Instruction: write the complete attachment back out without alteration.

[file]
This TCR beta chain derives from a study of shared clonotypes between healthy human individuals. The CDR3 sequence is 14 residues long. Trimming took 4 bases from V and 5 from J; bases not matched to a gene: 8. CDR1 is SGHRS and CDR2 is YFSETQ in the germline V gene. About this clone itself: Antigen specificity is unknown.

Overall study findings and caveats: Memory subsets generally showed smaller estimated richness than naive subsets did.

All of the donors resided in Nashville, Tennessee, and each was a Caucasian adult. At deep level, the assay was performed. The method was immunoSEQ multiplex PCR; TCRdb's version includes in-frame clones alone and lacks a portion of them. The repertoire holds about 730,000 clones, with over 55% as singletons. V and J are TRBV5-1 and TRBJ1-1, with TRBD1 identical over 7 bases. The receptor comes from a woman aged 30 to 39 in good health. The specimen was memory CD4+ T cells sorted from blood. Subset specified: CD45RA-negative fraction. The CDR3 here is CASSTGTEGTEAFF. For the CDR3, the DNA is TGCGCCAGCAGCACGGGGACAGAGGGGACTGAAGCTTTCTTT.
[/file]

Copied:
This TCR beta chain derives from a study of shared clonotypes between healthy human individuals. The CDR3 sequence is 14 residues long. Trimming took 4 bases from V and 5 from J; bases not matched to a gene: 8. CDR1 is SGHRS and CDR2 is YFSETQ in the germline V gene. About this clone itself: Antigen specificity is unknown.

Overall study findings and caveats: Memory subsets generally showed smaller estimated richness than naive subsets did.

All of the donors resided in Nashville, Tennessee, and each was a Caucasian adult. At deep level, the assay was performed. The method was immunoSEQ multiplex PCR; TCRdb's version includes in-frame clones alone and lacks a portion of them. The repertoire holds about 730,000 clones, with over 55% as singletons. V and J are TRBV5-1 and TRBJ1-1, with TRBD1 identical over 7 bases. The receptor comes from a woman aged 30 to 39 in good health. The specimen was memory CD4+ T cells sorted from blood. Subset specified: CD45RA-negative fraction. The CDR3 here is CASSTGTEGTEAFF. For the CDR3, the DNA is TGCGCCAGCAGCACGGGGACAGAGGGGACTGAAGCTTTCTTT.